Key vendors support the magazine with paid advertising, but Edson tries to limit advertising to just one vendor per each product category. “It's becoming kind of a premier thing that our vendors want to be a part of,” said Moeller.

What's more, the publication creates another opportunity for the sales team to bring something with them when visiting with customers or vendors.

Edson did some research before launching its magazine. “We did a test publication before committing to producing the magazine,” said Moeller. “The feedback was tremendous, so we had to keep going.”

About the Author

Jim Lucy | Editor-in-Chief of Electrical Wholesaling and Electrical Marketing

Jim Lucy has been wandering through the electrical market for more than 40 years, most of the time as an editor for Electrical Wholesaling and Electrical Marketing newsletter, and as a contributing writer for EC&M magazine During that time he and the editorial team for the publications have won numerous national awards for their coverage of the electrical business. He showed an early interest in electricity, when as a youth he had an idea for a hot dog cooker. Unfortunately, the first crude prototype malfunctioned and the arc nearly blew him out of his parents' basement.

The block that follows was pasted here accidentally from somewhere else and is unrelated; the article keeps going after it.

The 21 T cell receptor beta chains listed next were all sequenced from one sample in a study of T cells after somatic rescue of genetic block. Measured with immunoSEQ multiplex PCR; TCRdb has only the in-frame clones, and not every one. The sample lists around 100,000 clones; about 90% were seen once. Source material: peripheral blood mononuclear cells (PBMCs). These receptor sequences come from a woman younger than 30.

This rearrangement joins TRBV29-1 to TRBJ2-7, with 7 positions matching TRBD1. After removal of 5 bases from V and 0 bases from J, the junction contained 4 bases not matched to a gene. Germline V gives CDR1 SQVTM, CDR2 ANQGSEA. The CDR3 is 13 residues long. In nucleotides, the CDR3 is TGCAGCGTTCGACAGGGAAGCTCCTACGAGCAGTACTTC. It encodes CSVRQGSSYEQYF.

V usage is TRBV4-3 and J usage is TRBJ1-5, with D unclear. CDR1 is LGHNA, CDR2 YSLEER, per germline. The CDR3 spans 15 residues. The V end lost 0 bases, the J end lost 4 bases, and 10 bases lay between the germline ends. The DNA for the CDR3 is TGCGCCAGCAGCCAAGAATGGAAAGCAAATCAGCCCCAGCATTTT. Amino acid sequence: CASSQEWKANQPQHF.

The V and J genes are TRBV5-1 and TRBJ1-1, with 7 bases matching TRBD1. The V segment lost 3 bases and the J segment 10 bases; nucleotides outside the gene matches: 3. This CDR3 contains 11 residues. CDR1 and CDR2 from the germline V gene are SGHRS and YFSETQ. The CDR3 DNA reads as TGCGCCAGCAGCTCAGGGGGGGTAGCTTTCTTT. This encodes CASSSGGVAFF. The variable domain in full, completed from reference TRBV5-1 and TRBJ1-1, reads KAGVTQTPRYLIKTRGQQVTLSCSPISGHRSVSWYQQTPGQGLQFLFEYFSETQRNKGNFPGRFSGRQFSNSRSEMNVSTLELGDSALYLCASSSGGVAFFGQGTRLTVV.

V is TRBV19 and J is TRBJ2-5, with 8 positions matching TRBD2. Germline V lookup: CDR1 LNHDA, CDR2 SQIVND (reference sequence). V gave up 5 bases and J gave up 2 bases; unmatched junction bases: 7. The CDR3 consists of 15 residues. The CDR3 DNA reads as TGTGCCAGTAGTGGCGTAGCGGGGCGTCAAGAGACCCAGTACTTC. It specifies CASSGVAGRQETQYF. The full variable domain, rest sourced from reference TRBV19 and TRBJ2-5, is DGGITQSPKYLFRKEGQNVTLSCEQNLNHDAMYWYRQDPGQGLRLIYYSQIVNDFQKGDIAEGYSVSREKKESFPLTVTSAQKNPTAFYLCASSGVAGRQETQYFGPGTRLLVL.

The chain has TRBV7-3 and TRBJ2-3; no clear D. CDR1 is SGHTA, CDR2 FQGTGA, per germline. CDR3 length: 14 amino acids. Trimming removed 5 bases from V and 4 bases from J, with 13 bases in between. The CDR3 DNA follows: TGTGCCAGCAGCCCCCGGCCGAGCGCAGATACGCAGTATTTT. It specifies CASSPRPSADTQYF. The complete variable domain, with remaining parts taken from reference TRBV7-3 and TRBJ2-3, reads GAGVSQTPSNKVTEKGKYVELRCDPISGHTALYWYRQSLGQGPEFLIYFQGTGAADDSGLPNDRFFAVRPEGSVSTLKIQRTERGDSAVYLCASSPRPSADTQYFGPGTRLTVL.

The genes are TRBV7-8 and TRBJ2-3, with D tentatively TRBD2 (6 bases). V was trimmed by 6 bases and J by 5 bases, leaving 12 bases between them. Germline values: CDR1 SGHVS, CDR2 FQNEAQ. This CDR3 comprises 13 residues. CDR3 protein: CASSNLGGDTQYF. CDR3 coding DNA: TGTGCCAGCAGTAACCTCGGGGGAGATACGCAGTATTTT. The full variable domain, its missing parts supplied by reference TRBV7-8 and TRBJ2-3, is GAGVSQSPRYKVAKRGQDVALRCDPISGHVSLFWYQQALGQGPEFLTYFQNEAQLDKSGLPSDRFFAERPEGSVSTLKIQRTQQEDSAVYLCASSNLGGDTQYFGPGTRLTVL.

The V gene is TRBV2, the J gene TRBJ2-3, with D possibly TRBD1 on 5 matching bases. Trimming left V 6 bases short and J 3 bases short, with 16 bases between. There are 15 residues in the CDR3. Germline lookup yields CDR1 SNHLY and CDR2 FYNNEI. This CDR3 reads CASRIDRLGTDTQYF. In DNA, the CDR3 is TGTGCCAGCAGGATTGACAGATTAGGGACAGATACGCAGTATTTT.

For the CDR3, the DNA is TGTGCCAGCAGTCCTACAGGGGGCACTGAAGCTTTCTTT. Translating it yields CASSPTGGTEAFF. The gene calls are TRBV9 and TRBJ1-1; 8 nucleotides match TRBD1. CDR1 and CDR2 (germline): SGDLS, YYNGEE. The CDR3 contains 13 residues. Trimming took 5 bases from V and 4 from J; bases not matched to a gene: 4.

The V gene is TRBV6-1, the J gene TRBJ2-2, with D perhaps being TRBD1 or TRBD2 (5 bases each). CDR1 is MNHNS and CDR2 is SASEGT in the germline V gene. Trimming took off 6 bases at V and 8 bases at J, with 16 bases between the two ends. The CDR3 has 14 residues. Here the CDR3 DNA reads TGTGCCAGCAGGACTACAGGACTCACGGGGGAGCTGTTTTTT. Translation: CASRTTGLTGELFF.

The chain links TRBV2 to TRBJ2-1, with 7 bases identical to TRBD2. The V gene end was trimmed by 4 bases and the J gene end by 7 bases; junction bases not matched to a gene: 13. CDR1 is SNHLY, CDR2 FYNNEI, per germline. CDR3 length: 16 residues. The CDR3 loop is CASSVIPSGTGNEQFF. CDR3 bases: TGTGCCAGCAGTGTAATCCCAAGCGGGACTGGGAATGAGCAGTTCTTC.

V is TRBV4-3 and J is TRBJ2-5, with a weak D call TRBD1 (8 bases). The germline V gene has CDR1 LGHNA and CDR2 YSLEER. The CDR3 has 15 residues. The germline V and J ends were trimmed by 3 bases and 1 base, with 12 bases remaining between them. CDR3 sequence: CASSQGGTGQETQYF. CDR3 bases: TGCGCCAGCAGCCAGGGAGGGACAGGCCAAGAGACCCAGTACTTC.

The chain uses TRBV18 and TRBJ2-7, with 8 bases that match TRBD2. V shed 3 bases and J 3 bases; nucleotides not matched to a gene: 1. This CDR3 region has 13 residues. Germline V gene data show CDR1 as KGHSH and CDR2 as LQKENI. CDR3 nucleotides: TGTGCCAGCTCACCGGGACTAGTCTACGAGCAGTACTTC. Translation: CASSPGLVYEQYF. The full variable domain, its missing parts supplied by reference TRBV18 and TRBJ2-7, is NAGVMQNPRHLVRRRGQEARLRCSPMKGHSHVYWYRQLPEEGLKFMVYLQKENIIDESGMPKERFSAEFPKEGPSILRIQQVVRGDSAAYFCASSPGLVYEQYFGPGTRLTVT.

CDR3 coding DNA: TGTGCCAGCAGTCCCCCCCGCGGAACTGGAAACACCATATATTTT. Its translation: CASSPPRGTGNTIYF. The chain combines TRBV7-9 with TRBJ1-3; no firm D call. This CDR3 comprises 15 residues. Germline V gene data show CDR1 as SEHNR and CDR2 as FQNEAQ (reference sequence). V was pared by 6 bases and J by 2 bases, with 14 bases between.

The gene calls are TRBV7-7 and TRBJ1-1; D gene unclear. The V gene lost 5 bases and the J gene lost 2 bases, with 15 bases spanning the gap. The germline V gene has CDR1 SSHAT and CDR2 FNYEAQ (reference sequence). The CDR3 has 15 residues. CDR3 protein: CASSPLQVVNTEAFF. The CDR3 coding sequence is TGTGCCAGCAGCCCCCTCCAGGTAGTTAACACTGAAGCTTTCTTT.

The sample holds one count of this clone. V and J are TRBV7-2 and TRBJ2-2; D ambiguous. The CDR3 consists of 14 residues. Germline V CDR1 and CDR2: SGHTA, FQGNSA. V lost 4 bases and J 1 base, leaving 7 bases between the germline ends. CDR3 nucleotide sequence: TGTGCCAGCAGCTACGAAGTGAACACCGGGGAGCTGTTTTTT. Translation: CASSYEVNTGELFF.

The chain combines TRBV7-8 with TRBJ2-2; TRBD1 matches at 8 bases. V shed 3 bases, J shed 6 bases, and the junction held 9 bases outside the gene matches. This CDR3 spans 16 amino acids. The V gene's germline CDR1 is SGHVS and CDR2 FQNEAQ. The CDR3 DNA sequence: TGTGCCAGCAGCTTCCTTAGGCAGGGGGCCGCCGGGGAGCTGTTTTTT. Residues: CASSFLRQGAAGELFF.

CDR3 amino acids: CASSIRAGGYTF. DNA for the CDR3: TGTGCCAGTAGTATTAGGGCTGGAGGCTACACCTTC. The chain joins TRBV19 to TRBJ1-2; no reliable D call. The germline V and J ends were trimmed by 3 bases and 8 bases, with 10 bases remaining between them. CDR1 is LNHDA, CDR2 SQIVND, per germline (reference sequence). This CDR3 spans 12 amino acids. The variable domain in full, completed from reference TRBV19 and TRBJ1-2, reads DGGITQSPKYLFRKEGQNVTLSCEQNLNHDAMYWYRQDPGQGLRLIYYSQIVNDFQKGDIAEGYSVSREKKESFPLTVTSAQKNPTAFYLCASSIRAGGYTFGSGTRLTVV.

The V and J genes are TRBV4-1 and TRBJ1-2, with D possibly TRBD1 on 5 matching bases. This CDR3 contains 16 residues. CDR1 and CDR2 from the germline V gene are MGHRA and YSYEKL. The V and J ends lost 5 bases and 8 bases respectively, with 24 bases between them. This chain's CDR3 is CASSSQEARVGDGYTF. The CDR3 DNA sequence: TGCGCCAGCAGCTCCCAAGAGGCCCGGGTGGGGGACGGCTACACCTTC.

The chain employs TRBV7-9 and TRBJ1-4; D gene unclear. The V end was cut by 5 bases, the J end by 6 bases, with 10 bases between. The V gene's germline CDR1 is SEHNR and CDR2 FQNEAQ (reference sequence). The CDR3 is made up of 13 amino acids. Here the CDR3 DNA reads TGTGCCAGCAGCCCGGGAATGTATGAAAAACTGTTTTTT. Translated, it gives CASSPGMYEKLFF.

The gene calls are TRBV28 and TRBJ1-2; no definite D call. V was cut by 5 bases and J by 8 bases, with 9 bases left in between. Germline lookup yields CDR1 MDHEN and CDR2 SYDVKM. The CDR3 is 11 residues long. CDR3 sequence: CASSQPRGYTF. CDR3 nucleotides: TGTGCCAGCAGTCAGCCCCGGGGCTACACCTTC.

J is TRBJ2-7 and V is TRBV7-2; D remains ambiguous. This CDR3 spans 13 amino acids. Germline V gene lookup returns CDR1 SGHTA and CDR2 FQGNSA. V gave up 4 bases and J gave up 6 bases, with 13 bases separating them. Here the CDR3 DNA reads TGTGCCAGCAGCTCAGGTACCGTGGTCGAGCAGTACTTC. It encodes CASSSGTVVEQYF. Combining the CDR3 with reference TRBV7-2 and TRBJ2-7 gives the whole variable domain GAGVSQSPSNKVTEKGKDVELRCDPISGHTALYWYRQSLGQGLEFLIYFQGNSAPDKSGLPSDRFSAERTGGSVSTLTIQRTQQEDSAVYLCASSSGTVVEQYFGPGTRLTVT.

Before becoming an editor for Electrical Wholesaling  and Electrical Marketing, he earned a BA degree in journalism and a MA in communications from Glassboro State College, Glassboro, NJ., which is formerly best known as the site of the 1967 summit meeting between President Lyndon Johnson and Russian Premier Aleksei Nikolayevich Kosygin, and now best known as the New Jersey state college that changed its name in 1992 to Rowan University because of a generous $100 million donation by N.J. zillionaire industrialist Henry Rowan. Jim is a Brooklyn-born Jersey Guy happily transplanted with his wife and three sons in the fertile plains of Kansas for the past 30 years.